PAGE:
Date of Award


Degree Type


Degree Name

Doctor of Philosophy (PhD)

Graduate Group


First Advisor

Joao Gomes

Second Advisor

Michael Roberts


This dissertation is motivated by the 2008 financial crisis and consists of three chapters. In the first chapter, I show that the cooperative objective of credit unions enabled them to lend significantly more than profit-maximizing banks during the Great Recession. Loan growth rates were higher for the $1.3 trillion credit union industry by as much as 10 percentage points at the peak of the crisis. Using a newly constructed database containing balance sheet information and loan-level activity, I compare institutions that faced identical borrowers in the same local credit markets and control for crises exposures to show that the effect is supply-driven. Further, the lending difference was sustained by 15-20 percent lower profit margins. Loan pricing, informational advantages, taxes, or the regulatory environment do not explain the results. Rather, member-oriented objectives precluded the slow economic recovery of credit unions after the financial crisis.

In the second chapter, which is joint work with Yasser Boualam, we document that higher measures of liquidity risk on banks balance sheets are associated with lower expected stock returns. We first calculate a measure of liquidity risk which reflects how much of a bank's volatile liabilities are covered by its stock of liquid assets. We show that the standard factor models do not fully explain the cross section of bank stock returns. A portfolio that is long in low liquidity risk banks and short in high liquidity risk banks delivers a statistically significant alpha of 6 percent annually. This effect is not driven by bank characteristics such as size, profitability, leverage, or asset quality, but appears to be partly connected to the degree of bank complexity and potential valuation errors pre-crisis.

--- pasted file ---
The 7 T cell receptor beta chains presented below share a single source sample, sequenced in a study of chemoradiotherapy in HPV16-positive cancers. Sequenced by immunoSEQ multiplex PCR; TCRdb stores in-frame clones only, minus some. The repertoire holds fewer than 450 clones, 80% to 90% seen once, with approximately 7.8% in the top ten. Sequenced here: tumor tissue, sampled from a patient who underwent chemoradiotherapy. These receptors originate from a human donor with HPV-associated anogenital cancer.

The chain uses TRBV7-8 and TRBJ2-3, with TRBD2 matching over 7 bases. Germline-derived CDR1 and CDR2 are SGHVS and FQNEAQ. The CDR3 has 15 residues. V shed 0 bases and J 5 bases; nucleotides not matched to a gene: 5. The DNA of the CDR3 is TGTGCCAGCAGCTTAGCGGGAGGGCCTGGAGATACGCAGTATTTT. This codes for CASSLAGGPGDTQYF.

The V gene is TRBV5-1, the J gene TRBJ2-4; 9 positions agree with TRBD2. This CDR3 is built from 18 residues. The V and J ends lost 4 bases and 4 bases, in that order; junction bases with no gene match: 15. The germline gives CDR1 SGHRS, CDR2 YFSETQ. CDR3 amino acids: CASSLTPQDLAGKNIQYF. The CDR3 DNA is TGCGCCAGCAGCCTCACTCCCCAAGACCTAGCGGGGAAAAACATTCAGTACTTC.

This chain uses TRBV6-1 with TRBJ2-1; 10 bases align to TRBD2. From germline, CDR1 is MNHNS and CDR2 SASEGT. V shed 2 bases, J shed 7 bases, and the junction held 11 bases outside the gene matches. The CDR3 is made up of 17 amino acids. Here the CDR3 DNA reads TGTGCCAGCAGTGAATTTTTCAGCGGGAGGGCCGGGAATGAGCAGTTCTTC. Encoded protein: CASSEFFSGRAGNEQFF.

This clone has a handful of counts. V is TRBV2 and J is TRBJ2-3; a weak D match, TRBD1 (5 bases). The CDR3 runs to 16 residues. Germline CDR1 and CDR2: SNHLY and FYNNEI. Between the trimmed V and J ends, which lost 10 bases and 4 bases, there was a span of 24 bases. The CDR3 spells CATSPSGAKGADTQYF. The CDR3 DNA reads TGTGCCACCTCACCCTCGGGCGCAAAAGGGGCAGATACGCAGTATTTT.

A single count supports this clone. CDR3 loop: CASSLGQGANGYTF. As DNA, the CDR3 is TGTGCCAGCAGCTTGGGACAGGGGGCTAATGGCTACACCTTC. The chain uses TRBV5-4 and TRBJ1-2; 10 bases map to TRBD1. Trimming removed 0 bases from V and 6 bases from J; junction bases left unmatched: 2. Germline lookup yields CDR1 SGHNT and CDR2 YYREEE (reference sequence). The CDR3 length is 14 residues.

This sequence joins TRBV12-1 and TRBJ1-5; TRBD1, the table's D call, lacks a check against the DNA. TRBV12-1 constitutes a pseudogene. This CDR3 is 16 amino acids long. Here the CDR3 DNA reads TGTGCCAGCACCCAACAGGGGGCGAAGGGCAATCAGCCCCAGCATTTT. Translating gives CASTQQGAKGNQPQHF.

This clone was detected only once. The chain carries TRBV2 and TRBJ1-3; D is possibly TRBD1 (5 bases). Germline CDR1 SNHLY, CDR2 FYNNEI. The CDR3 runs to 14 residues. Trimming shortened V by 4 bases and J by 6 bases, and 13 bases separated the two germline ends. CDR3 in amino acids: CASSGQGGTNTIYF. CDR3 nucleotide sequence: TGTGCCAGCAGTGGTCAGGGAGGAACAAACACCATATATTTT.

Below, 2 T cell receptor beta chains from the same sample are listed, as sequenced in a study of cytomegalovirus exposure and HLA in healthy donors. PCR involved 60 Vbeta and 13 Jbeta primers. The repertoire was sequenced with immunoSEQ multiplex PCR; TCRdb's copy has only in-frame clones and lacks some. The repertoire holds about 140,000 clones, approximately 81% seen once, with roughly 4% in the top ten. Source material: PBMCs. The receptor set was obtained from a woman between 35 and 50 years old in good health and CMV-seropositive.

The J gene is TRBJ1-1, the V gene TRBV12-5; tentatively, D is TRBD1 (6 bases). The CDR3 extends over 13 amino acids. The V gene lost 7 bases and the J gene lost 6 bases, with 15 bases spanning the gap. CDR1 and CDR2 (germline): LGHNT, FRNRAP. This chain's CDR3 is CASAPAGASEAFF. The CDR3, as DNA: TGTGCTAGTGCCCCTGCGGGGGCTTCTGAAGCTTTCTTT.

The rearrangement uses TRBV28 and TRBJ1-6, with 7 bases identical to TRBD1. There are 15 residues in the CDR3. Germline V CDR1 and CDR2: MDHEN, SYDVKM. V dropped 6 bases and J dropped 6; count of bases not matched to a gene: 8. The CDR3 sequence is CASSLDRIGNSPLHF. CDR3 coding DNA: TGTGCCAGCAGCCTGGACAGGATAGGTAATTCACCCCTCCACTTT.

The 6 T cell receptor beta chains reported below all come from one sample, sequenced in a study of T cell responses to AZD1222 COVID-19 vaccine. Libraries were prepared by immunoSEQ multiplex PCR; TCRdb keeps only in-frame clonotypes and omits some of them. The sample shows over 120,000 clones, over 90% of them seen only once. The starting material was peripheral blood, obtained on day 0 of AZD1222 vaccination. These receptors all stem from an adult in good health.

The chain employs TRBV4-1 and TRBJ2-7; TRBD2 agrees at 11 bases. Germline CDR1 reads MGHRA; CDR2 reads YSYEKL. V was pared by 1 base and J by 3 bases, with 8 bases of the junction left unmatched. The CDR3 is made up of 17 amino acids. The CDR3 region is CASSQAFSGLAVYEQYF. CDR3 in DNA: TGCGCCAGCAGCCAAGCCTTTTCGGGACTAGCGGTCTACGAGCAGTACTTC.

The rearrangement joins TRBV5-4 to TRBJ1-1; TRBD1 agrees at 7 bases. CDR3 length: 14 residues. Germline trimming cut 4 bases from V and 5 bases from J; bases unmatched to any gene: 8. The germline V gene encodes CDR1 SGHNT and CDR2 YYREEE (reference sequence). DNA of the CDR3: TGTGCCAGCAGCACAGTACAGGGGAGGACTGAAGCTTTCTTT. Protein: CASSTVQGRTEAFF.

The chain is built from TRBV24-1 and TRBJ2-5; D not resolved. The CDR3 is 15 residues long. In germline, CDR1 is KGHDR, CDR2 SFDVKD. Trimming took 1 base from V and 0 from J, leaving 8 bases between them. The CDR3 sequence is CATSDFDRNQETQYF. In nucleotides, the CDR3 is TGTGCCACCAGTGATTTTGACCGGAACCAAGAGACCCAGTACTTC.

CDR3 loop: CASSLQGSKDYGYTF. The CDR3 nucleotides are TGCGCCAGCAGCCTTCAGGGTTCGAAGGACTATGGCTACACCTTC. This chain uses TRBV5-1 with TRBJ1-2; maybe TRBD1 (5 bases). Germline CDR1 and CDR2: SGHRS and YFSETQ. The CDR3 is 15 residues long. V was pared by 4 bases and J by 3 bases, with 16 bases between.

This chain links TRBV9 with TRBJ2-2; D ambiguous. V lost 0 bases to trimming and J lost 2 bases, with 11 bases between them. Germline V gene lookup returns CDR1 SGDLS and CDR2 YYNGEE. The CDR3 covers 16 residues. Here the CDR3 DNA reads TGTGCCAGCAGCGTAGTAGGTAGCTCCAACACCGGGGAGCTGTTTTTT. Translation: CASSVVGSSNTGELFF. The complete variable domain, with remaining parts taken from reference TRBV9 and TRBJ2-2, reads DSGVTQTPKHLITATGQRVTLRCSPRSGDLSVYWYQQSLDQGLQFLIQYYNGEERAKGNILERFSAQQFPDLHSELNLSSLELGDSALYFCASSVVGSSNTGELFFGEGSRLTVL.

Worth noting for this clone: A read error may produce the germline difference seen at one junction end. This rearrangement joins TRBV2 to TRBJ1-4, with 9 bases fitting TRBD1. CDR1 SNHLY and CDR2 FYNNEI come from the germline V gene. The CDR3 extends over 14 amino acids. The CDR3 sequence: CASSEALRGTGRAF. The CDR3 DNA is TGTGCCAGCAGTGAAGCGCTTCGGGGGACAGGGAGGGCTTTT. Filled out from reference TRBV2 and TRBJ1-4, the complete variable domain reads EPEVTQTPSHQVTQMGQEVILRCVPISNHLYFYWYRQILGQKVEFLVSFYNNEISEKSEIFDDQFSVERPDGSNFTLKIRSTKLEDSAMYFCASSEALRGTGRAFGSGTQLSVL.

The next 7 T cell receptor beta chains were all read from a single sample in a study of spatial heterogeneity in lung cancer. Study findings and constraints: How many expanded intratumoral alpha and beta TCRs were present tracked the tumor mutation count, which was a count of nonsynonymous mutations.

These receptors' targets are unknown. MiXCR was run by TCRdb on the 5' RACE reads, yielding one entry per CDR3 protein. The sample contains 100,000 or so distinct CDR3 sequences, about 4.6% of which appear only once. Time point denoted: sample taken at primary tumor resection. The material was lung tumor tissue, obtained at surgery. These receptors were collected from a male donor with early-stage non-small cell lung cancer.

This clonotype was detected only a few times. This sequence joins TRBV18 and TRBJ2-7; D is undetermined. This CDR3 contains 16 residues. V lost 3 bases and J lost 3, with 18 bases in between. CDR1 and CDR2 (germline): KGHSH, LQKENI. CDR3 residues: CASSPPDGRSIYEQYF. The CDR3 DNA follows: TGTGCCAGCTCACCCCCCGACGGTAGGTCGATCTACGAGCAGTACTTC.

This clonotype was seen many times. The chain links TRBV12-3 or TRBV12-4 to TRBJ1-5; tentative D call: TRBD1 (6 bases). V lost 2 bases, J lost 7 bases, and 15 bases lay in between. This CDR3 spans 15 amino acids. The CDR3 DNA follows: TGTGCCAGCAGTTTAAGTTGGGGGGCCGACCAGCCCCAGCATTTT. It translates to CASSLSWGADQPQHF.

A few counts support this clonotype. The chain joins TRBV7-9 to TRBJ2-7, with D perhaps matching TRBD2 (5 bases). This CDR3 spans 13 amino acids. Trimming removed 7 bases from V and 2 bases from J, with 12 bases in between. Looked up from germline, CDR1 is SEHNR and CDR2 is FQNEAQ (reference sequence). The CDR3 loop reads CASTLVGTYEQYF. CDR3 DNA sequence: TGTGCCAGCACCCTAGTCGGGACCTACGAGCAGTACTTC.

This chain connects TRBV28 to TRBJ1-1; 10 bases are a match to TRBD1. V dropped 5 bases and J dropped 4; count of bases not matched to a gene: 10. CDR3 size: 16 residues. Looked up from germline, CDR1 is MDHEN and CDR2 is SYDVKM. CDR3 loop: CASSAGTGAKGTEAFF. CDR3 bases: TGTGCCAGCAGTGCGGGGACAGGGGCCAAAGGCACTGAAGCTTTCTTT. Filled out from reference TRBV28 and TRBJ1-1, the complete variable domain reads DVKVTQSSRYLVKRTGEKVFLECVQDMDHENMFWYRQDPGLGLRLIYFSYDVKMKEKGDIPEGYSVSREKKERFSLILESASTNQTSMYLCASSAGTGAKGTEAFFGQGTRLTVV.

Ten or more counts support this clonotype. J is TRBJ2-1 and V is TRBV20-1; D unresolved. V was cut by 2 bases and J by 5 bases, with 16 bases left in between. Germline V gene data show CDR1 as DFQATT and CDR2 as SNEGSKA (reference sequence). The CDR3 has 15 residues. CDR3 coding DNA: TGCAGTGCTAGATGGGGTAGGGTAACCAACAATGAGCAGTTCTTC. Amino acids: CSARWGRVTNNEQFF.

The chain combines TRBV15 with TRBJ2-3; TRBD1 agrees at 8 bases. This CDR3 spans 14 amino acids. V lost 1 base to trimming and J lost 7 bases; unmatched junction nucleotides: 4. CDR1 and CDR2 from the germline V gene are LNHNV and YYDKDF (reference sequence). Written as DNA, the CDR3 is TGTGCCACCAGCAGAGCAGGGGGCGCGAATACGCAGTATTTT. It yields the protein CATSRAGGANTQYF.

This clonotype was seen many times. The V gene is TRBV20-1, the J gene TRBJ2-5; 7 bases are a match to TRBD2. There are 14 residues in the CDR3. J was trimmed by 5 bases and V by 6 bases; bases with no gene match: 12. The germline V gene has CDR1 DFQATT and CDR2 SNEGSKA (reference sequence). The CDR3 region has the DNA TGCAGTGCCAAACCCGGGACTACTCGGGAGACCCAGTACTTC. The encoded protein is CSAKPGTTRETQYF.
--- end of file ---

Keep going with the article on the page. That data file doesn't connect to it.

In the third chapter, I compare traditional banking and shadow banking based on the type of security that funds them: money funds the former while money-like liabilities fund the latter. I show the following key findings. First, using a parsimonioius two-sector model of non-balanced growth that captures structural changes within the financial sector, I measure the time series relative productivity of shadow banking to traditional banking. In the 1960's shadow banking sector productivity started at around 0.6 relative to traditional banking, which peaked to 1.2 starting in the 2000's. Second, growth in money-like liabilities lag growth in output, contrary to the well-known leading relationship between traditional monetary aggregates and output growth.

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